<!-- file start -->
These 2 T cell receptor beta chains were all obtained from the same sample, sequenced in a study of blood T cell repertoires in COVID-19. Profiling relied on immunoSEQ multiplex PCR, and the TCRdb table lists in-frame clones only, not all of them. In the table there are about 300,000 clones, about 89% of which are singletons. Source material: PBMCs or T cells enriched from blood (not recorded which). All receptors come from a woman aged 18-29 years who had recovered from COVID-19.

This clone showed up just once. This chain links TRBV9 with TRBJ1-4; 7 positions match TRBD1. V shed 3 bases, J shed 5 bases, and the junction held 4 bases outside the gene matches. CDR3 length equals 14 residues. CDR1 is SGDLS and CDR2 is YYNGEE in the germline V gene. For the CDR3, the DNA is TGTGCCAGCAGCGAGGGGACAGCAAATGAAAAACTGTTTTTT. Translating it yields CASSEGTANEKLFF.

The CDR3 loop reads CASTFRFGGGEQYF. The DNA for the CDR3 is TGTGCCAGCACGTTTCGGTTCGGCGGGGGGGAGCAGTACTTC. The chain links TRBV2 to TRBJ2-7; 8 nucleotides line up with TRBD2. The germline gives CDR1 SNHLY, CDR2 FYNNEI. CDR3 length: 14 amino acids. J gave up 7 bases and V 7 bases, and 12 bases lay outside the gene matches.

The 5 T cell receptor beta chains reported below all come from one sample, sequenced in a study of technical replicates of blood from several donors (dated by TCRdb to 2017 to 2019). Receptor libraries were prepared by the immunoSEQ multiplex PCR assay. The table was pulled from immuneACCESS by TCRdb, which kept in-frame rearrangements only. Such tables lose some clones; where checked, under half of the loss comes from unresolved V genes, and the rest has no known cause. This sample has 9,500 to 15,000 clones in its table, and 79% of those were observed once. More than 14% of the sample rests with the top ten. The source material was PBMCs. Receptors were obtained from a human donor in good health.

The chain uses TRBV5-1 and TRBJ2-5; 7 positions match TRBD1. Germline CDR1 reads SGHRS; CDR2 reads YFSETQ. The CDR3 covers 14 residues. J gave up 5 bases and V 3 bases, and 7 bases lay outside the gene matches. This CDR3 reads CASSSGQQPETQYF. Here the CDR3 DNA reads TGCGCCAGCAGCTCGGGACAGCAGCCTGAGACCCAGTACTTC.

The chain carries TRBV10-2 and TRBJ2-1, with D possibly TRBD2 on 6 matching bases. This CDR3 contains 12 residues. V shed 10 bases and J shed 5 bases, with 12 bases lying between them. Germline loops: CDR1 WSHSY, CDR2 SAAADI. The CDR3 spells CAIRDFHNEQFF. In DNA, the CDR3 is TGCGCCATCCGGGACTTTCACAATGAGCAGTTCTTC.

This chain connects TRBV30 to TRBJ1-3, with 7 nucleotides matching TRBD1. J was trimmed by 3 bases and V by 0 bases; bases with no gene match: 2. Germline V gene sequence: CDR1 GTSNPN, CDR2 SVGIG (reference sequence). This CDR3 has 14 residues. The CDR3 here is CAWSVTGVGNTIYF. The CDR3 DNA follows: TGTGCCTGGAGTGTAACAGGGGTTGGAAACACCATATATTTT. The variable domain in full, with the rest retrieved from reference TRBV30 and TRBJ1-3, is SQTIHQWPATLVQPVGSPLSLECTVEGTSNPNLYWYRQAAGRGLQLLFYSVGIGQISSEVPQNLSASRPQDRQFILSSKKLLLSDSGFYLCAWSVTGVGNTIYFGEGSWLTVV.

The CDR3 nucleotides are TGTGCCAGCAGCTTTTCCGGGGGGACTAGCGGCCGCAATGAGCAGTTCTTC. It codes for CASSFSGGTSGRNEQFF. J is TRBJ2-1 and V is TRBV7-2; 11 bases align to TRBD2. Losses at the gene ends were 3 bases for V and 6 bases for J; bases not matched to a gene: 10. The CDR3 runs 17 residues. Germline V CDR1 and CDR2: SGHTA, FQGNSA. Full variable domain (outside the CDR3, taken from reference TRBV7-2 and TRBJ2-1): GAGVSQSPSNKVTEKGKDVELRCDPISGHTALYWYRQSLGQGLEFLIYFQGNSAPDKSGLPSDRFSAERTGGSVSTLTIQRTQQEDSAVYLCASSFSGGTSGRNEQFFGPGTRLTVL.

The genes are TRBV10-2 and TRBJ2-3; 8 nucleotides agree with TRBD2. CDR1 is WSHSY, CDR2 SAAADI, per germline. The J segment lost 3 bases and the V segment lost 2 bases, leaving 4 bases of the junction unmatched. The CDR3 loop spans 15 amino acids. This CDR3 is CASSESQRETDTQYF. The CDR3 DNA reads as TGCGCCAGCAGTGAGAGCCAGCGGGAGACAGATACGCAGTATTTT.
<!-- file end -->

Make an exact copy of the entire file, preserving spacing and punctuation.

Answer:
These 2 T cell receptor beta chains were all obtained from the same sample, sequenced in a study of blood T cell repertoires in COVID-19. Profiling relied on immunoSEQ multiplex PCR, and the TCRdb table lists in-frame clones only, not all of them. In the table there are about 300,000 clones, about 89% of which are singletons. Source material: PBMCs or T cells enriched from blood (not recorded which). All receptors come from a woman aged 18-29 years who had recovered from COVID-19.

This clone showed up just once. This chain links TRBV9 with TRBJ1-4; 7 positions match TRBD1. V shed 3 bases, J shed 5 bases, and the junction held 4 bases outside the gene matches. CDR3 length equals 14 residues. CDR1 is SGDLS and CDR2 is YYNGEE in the germline V gene. For the CDR3, the DNA is TGTGCCAGCAGCGAGGGGACAGCAAATGAAAAACTGTTTTTT. Translating it yields CASSEGTANEKLFF.

The CDR3 loop reads CASTFRFGGGEQYF. The DNA for the CDR3 is TGTGCCAGCACGTTTCGGTTCGGCGGGGGGGAGCAGTACTTC. The chain links TRBV2 to TRBJ2-7; 8 nucleotides line up with TRBD2. The germline gives CDR1 SNHLY, CDR2 FYNNEI. CDR3 length: 14 amino acids. J gave up 7 bases and V 7 bases, and 12 bases lay outside the gene matches.

The 5 T cell receptor beta chains reported below all come from one sample, sequenced in a study of technical replicates of blood from several donors (dated by TCRdb to 2017 to 2019). Receptor libraries were prepared by the immunoSEQ multiplex PCR assay. The table was pulled from immuneACCESS by TCRdb, which kept in-frame rearrangements only. Such tables lose some clones; where checked, under half of the loss comes from unresolved V genes, and the rest has no known cause. This sample has 9,500 to 15,000 clones in its table, and 79% of those were observed once. More than 14% of the sample rests with the top ten. The source material was PBMCs. Receptors were obtained from a human donor in good health.

The chain uses TRBV5-1 and TRBJ2-5; 7 positions match TRBD1. Germline CDR1 reads SGHRS; CDR2 reads YFSETQ. The CDR3 covers 14 residues. J gave up 5 bases and V 3 bases, and 7 bases lay outside the gene matches. This CDR3 reads CASSSGQQPETQYF. Here the CDR3 DNA reads TGCGCCAGCAGCTCGGGACAGCAGCCTGAGACCCAGTACTTC.

The chain carries TRBV10-2 and TRBJ2-1, with D possibly TRBD2 on 6 matching bases. This CDR3 contains 12 residues. V shed 10 bases and J shed 5 bases, with 12 bases lying between them. Germline loops: CDR1 WSHSY, CDR2 SAAADI. The CDR3 spells CAIRDFHNEQFF. In DNA, the CDR3 is TGCGCCATCCGGGACTTTCACAATGAGCAGTTCTTC.

This chain connects TRBV30 to TRBJ1-3, with 7 nucleotides matching TRBD1. J was trimmed by 3 bases and V by 0 bases; bases with no gene match: 2. Germline V gene sequence: CDR1 GTSNPN, CDR2 SVGIG (reference sequence). This CDR3 has 14 residues. The CDR3 here is CAWSVTGVGNTIYF. The CDR3 DNA follows: TGTGCCTGGAGTGTAACAGGGGTTGGAAACACCATATATTTT. The variable domain in full, with the rest retrieved from reference TRBV30 and TRBJ1-3, is SQTIHQWPATLVQPVGSPLSLECTVEGTSNPNLYWYRQAAGRGLQLLFYSVGIGQISSEVPQNLSASRPQDRQFILSSKKLLLSDSGFYLCAWSVTGVGNTIYFGEGSWLTVV.

The CDR3 nucleotides are TGTGCCAGCAGCTTTTCCGGGGGGACTAGCGGCCGCAATGAGCAGTTCTTC. It codes for CASSFSGGTSGRNEQFF. J is TRBJ2-1 and V is TRBV7-2; 11 bases align to TRBD2. Losses at the gene ends were 3 bases for V and 6 bases for J; bases not matched to a gene: 10. The CDR3 runs 17 residues. Germline V CDR1 and CDR2: SGHTA, FQGNSA. Full variable domain (outside the CDR3, taken from reference TRBV7-2 and TRBJ2-1): GAGVSQSPSNKVTEKGKDVELRCDPISGHTALYWYRQSLGQGLEFLIYFQGNSAPDKSGLPSDRFSAERTGGSVSTLTIQRTQQEDSAVYLCASSFSGGTSGRNEQFFGPGTRLTVL.

The genes are TRBV10-2 and TRBJ2-3; 8 nucleotides agree with TRBD2. CDR1 is WSHSY, CDR2 SAAADI, per germline. The J segment lost 3 bases and the V segment lost 2 bases, leaving 4 bases of the junction unmatched. The CDR3 loop spans 15 amino acids. This CDR3 is CASSESQRETDTQYF. The CDR3 DNA reads as TGCGCCAGCAGTGAGAGCCAGCGGGAGACAGATACGCAGTATTTT.